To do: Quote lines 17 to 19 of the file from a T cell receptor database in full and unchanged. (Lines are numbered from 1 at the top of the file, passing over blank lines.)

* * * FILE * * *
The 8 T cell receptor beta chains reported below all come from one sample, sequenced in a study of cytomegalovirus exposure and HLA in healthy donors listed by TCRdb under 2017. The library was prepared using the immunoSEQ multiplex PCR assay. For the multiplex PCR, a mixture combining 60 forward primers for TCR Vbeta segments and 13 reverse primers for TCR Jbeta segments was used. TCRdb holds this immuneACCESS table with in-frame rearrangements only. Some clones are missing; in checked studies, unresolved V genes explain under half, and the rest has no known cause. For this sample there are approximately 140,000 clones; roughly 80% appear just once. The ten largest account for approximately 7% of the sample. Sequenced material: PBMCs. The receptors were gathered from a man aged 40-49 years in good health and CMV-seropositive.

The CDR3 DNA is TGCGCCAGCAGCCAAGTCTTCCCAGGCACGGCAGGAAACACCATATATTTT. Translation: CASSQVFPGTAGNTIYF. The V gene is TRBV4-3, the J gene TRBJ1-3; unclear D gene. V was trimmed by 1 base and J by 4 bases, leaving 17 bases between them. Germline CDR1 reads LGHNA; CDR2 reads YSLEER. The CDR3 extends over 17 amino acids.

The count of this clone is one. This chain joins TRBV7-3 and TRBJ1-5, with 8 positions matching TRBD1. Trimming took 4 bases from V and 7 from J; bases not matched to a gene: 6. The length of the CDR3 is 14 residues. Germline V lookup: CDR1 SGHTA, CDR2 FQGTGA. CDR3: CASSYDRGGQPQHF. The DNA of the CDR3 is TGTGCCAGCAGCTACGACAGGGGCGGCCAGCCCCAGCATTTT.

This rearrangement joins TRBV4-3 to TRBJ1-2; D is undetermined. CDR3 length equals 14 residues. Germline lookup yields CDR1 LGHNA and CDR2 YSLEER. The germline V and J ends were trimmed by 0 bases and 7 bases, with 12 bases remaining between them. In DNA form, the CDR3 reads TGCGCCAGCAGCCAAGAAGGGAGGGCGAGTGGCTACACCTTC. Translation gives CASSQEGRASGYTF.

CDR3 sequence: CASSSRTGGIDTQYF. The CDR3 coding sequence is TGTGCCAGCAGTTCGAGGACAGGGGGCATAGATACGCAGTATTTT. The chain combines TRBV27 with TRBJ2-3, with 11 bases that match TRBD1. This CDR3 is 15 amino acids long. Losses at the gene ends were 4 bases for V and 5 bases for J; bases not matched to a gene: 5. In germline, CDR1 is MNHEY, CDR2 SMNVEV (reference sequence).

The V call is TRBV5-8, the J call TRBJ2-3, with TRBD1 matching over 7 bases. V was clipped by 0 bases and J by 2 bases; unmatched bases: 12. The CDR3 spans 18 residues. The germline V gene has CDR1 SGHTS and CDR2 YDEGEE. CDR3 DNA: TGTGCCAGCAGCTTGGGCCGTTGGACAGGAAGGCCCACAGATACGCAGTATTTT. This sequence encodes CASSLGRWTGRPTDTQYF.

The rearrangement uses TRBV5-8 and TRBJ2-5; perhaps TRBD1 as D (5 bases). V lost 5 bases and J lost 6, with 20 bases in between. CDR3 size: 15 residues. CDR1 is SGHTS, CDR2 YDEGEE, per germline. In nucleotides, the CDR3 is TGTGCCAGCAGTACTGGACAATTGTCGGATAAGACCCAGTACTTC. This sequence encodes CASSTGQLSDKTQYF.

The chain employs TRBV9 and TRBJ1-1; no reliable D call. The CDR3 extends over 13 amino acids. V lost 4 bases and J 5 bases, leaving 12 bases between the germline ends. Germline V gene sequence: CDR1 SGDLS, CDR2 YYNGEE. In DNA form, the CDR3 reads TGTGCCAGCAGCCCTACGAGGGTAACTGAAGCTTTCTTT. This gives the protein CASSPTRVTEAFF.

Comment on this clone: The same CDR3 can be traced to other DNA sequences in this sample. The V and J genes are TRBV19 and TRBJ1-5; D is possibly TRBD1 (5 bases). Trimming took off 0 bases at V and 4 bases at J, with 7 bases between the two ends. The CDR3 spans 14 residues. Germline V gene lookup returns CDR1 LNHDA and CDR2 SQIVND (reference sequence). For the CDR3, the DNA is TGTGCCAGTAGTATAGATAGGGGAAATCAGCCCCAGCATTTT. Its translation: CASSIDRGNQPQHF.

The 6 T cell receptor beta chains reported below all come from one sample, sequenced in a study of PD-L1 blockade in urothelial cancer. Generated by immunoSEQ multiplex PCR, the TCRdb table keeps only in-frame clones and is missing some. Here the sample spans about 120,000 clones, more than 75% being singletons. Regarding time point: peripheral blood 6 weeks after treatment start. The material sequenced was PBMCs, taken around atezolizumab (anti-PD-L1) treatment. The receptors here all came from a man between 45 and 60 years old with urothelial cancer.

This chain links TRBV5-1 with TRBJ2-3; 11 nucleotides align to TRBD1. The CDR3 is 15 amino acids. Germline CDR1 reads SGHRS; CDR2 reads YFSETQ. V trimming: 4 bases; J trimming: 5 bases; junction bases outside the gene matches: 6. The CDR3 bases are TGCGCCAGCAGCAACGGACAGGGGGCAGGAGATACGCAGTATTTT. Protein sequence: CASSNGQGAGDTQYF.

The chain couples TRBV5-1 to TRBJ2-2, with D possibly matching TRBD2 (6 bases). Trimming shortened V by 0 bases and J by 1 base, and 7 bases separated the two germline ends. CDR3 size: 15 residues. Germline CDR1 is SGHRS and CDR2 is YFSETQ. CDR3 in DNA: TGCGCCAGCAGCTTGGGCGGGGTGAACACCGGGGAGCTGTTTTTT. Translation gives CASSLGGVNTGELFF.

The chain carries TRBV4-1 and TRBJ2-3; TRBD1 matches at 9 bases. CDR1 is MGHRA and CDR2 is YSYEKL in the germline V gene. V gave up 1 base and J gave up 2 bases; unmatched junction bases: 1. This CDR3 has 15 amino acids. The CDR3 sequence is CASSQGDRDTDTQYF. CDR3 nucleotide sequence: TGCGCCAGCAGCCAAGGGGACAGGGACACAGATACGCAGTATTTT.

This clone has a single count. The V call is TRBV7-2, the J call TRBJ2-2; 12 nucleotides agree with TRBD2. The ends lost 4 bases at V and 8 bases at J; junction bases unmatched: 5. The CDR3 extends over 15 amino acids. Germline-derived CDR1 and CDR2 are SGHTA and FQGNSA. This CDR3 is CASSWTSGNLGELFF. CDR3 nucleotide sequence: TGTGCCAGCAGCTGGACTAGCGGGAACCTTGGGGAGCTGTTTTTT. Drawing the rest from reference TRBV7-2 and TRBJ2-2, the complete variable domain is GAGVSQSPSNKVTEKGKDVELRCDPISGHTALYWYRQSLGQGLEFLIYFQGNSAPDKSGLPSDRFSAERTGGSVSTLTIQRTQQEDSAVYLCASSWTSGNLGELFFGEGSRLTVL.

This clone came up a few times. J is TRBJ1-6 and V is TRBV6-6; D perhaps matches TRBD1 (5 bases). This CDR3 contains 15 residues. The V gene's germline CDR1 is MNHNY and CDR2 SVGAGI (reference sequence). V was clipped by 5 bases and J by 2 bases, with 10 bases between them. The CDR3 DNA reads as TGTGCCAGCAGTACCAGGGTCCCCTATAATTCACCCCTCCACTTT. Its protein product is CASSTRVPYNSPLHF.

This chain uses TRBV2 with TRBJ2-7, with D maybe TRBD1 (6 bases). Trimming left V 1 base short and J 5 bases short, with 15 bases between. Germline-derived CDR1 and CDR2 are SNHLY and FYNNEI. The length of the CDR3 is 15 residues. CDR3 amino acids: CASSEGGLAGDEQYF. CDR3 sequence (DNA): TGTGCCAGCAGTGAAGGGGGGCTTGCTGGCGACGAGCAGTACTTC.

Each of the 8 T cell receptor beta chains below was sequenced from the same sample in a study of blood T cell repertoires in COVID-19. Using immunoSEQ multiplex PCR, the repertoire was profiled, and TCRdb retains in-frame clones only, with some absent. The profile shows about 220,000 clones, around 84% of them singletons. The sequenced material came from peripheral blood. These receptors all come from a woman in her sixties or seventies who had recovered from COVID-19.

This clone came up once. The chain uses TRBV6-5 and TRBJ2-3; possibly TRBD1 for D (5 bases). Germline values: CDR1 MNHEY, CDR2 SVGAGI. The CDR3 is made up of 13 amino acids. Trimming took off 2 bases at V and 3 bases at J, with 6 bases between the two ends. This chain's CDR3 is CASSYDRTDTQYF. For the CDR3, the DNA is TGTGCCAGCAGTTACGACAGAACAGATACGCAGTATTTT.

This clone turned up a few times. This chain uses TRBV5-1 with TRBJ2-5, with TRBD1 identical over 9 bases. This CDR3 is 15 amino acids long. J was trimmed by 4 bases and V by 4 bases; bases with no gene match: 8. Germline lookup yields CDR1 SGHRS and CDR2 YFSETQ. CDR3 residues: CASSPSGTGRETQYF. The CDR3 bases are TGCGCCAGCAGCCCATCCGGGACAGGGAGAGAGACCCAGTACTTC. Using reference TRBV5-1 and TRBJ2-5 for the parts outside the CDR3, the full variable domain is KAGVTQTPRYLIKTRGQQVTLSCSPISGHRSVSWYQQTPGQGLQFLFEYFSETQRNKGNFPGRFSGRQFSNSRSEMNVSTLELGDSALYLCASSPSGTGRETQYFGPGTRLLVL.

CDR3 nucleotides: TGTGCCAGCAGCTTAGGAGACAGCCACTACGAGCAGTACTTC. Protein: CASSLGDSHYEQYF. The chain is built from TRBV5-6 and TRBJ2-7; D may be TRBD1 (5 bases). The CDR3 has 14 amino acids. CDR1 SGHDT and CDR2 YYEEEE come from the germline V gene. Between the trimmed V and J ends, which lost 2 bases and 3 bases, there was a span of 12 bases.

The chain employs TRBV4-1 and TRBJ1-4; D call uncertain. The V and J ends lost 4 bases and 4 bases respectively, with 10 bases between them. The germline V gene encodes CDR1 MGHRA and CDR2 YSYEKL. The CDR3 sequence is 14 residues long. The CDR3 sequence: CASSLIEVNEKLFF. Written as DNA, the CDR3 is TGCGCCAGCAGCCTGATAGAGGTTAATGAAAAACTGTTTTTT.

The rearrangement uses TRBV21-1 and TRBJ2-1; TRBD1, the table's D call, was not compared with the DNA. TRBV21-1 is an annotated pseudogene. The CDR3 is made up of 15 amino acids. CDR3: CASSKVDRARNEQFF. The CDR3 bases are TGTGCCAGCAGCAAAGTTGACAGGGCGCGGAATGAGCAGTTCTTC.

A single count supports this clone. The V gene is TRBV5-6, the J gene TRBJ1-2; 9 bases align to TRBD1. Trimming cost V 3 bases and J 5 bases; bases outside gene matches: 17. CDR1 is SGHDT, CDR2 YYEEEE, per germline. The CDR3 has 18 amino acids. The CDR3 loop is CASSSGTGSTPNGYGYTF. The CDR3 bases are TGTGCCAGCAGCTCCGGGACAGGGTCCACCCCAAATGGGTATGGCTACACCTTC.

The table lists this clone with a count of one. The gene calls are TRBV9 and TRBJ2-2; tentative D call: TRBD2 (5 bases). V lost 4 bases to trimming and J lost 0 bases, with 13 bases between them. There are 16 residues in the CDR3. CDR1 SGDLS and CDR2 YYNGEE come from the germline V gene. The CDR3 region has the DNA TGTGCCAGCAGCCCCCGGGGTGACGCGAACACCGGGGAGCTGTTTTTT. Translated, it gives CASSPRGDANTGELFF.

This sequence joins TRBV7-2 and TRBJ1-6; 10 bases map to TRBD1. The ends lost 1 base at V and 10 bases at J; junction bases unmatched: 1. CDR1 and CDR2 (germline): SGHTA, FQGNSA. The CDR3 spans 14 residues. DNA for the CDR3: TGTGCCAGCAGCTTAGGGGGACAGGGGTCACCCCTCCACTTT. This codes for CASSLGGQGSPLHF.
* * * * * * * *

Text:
Each of the 8 T cell receptor beta chains below was sequenced from the same sample in a study of blood T cell repertoires in COVID-19. Using immunoSEQ multiplex PCR, the repertoire was profiled, and TCRdb retains in-frame clones only, with some absent. The profile shows about 220,000 clones, around 84% of them singletons. The sequenced material came from peripheral blood. These receptors all come from a woman in her sixties or seventies who had recovered from COVID-19.

This clone came up once. The chain uses TRBV6-5 and TRBJ2-3; possibly TRBD1 for D (5 bases). Germline values: CDR1 MNHEY, CDR2 SVGAGI. The CDR3 is made up of 13 amino acids. Trimming took off 2 bases at V and 3 bases at J, with 6 bases between the two ends. This chain's CDR3 is CASSYDRTDTQYF. For the CDR3, the DNA is TGTGCCAGCAGTTACGACAGAACAGATACGCAGTATTTT.

This clone turned up a few times. This chain uses TRBV5-1 with TRBJ2-5, with TRBD1 identical over 9 bases. This CDR3 is 15 amino acids long. J was trimmed by 4 bases and V by 4 bases; bases with no gene match: 8. Germline lookup yields CDR1 SGHRS and CDR2 YFSETQ. CDR3 residues: CASSPSGTGRETQYF. The CDR3 bases are TGCGCCAGCAGCCCATCCGGGACAGGGAGAGAGACCCAGTACTTC. Using reference TRBV5-1 and TRBJ2-5 for the parts outside the CDR3, the full variable domain is KAGVTQTPRYLIKTRGQQVTLSCSPISGHRSVSWYQQTPGQGLQFLFEYFSETQRNKGNFPGRFSGRQFSNSRSEMNVSTLELGDSALYLCASSPSGTGRETQYFGPGTRLLVL.